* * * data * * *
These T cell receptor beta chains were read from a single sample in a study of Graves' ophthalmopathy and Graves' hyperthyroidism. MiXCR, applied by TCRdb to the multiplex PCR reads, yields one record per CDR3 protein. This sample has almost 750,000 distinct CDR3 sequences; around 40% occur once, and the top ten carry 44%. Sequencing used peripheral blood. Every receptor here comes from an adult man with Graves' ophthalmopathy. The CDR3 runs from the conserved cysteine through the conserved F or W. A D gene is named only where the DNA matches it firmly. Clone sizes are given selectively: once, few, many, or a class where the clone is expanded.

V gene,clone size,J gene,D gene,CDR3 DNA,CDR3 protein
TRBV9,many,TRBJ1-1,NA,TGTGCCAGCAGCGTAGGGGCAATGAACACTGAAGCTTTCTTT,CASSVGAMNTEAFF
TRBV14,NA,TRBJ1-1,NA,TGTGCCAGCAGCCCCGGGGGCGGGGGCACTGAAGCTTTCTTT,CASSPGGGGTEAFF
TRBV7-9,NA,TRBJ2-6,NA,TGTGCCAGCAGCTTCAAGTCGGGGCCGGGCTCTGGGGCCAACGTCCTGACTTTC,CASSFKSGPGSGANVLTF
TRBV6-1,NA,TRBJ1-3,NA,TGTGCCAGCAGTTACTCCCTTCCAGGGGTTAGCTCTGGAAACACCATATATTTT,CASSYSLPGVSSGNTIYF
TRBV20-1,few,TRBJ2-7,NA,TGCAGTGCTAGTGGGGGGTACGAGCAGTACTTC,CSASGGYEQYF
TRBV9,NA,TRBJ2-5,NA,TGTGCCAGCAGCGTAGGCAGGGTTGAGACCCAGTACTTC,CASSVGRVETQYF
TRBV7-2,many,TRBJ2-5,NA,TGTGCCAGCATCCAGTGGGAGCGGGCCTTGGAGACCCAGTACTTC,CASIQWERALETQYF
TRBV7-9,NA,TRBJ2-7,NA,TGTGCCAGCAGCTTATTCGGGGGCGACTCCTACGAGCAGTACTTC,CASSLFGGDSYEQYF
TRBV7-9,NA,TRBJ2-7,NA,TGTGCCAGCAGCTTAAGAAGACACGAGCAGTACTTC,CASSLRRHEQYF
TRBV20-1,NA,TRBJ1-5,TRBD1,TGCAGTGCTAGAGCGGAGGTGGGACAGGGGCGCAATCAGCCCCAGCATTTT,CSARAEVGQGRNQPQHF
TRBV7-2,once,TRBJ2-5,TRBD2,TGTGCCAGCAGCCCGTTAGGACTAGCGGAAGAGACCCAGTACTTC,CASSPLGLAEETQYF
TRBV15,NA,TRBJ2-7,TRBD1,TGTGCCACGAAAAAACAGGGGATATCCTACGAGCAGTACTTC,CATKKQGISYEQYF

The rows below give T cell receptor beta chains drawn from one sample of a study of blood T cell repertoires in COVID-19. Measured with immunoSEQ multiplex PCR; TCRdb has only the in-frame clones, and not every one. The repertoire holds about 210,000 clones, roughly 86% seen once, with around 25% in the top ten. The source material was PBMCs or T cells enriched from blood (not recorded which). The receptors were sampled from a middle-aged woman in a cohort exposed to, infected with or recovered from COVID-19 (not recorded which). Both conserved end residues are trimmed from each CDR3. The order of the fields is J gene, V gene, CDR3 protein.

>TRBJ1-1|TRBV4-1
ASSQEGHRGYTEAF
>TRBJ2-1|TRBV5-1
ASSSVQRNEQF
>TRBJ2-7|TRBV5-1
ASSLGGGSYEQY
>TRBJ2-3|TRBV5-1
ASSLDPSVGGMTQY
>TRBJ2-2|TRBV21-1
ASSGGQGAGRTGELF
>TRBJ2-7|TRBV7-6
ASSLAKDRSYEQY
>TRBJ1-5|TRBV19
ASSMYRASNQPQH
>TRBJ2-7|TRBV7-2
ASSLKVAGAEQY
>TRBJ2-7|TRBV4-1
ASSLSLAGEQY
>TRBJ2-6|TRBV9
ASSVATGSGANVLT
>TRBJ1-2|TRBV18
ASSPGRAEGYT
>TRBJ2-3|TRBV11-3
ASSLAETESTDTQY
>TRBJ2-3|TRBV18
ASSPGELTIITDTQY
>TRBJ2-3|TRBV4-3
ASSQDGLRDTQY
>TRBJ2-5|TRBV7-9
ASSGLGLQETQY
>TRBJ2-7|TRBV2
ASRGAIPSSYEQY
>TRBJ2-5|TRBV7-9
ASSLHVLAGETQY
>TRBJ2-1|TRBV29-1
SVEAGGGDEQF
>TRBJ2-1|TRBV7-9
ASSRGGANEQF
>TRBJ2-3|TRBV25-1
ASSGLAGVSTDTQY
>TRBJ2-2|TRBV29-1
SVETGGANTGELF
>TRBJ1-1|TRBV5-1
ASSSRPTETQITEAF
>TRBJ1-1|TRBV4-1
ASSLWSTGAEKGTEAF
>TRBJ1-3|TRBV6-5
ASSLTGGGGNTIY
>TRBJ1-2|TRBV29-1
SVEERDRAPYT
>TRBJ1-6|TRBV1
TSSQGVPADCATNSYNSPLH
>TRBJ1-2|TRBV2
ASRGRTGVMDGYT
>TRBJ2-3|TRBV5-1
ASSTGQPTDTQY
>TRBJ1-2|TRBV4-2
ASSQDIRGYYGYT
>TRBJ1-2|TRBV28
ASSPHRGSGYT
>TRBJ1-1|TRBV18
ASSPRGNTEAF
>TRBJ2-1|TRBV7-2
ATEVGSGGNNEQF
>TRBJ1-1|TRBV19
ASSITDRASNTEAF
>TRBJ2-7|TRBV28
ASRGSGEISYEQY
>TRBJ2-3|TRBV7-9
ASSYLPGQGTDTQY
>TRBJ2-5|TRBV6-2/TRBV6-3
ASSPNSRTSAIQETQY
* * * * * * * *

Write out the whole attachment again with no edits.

These T cell receptor beta chains were read from a single sample in a study of Graves' ophthalmopathy and Graves' hyperthyroidism. MiXCR, applied by TCRdb to the multiplex PCR reads, yields one record per CDR3 protein. This sample has almost 750,000 distinct CDR3 sequences; around 40% occur once, and the top ten carry 44%. Sequencing used peripheral blood. Every receptor here comes from an adult man with Graves' ophthalmopathy. The CDR3 runs from the conserved cysteine through the conserved F or W. A D gene is named only where the DNA matches it firmly. Clone sizes are given selectively: once, few, many, or a class where the clone is expanded.

V gene,clone size,J gene,D gene,CDR3 DNA,CDR3 protein
TRBV9,many,TRBJ1-1,NA,TGTGCCAGCAGCGTAGGGGCAATGAACACTGAAGCTTTCTTT,CASSVGAMNTEAFF
TRBV14,NA,TRBJ1-1,NA,TGTGCCAGCAGCCCCGGGGGCGGGGGCACTGAAGCTTTCTTT,CASSPGGGGTEAFF
TRBV7-9,NA,TRBJ2-6,NA,TGTGCCAGCAGCTTCAAGTCGGGGCCGGGCTCTGGGGCCAACGTCCTGACTTTC,CASSFKSGPGSGANVLTF
TRBV6-1,NA,TRBJ1-3,NA,TGTGCCAGCAGTTACTCCCTTCCAGGGGTTAGCTCTGGAAACACCATATATTTT,CASSYSLPGVSSGNTIYF
TRBV20-1,few,TRBJ2-7,NA,TGCAGTGCTAGTGGGGGGTACGAGCAGTACTTC,CSASGGYEQYF
TRBV9,NA,TRBJ2-5,NA,TGTGCCAGCAGCGTAGGCAGGGTTGAGACCCAGTACTTC,CASSVGRVETQYF
TRBV7-2,many,TRBJ2-5,NA,TGTGCCAGCATCCAGTGGGAGCGGGCCTTGGAGACCCAGTACTTC,CASIQWERALETQYF
TRBV7-9,NA,TRBJ2-7,NA,TGTGCCAGCAGCTTATTCGGGGGCGACTCCTACGAGCAGTACTTC,CASSLFGGDSYEQYF
TRBV7-9,NA,TRBJ2-7,NA,TGTGCCAGCAGCTTAAGAAGACACGAGCAGTACTTC,CASSLRRHEQYF
TRBV20-1,NA,TRBJ1-5,TRBD1,TGCAGTGCTAGAGCGGAGGTGGGACAGGGGCGCAATCAGCCCCAGCATTTT,CSARAEVGQGRNQPQHF
TRBV7-2,once,TRBJ2-5,TRBD2,TGTGCCAGCAGCCCGTTAGGACTAGCGGAAGAGACCCAGTACTTC,CASSPLGLAEETQYF
TRBV15,NA,TRBJ2-7,TRBD1,TGTGCCACGAAAAAACAGGGGATATCCTACGAGCAGTACTTC,CATKKQGISYEQYF

The rows below give T cell receptor beta chains drawn from one sample of a study of blood T cell repertoires in COVID-19. Measured with immunoSEQ multiplex PCR; TCRdb has only the in-frame clones, and not every one. The repertoire holds about 210,000 clones, roughly 86% seen once, with around 25% in the top ten. The source material was PBMCs or T cells enriched from blood (not recorded which). The receptors were sampled from a middle-aged woman in a cohort exposed to, infected with or recovered from COVID-19 (not recorded which). Both conserved end residues are trimmed from each CDR3. The order of the fields is J gene, V gene, CDR3 protein.

>TRBJ1-1|TRBV4-1
ASSQEGHRGYTEAF
>TRBJ2-1|TRBV5-1
ASSSVQRNEQF
>TRBJ2-7|TRBV5-1
ASSLGGGSYEQY
>TRBJ2-3|TRBV5-1
ASSLDPSVGGMTQY
>TRBJ2-2|TRBV21-1
ASSGGQGAGRTGELF
>TRBJ2-7|TRBV7-6
ASSLAKDRSYEQY
>TRBJ1-5|TRBV19
ASSMYRASNQPQH
>TRBJ2-7|TRBV7-2
ASSLKVAGAEQY
>TRBJ2-7|TRBV4-1
ASSLSLAGEQY
>TRBJ2-6|TRBV9
ASSVATGSGANVLT
>TRBJ1-2|TRBV18
ASSPGRAEGYT
>TRBJ2-3|TRBV11-3
ASSLAETESTDTQY
>TRBJ2-3|TRBV18
ASSPGELTIITDTQY
>TRBJ2-3|TRBV4-3
ASSQDGLRDTQY
>TRBJ2-5|TRBV7-9
ASSGLGLQETQY
>TRBJ2-7|TRBV2
ASRGAIPSSYEQY
>TRBJ2-5|TRBV7-9
ASSLHVLAGETQY
>TRBJ2-1|TRBV29-1
SVEAGGGDEQF
>TRBJ2-1|TRBV7-9
ASSRGGANEQF
>TRBJ2-3|TRBV25-1
ASSGLAGVSTDTQY
>TRBJ2-2|TRBV29-1
SVETGGANTGELF
>TRBJ1-1|TRBV5-1
ASSSRPTETQITEAF
>TRBJ1-1|TRBV4-1
ASSLWSTGAEKGTEAF
>TRBJ1-3|TRBV6-5
ASSLTGGGGNTIY
>TRBJ1-2|TRBV29-1
SVEERDRAPYT
>TRBJ1-6|TRBV1
TSSQGVPADCATNSYNSPLH
>TRBJ1-2|TRBV2
ASRGRTGVMDGYT
>TRBJ2-3|TRBV5-1
ASSTGQPTDTQY
>TRBJ1-2|TRBV4-2
ASSQDIRGYYGYT
>TRBJ1-2|TRBV28
ASSPHRGSGYT
>TRBJ1-1|TRBV18
ASSPRGNTEAF
>TRBJ2-1|TRBV7-2
ATEVGSGGNNEQF
>TRBJ1-1|TRBV19
ASSITDRASNTEAF
>TRBJ2-7|TRBV28
ASRGSGEISYEQY
>TRBJ2-3|TRBV7-9
ASSYLPGQGTDTQY
>TRBJ2-5|TRBV6-2/TRBV6-3
ASSPNSRTSAIQETQY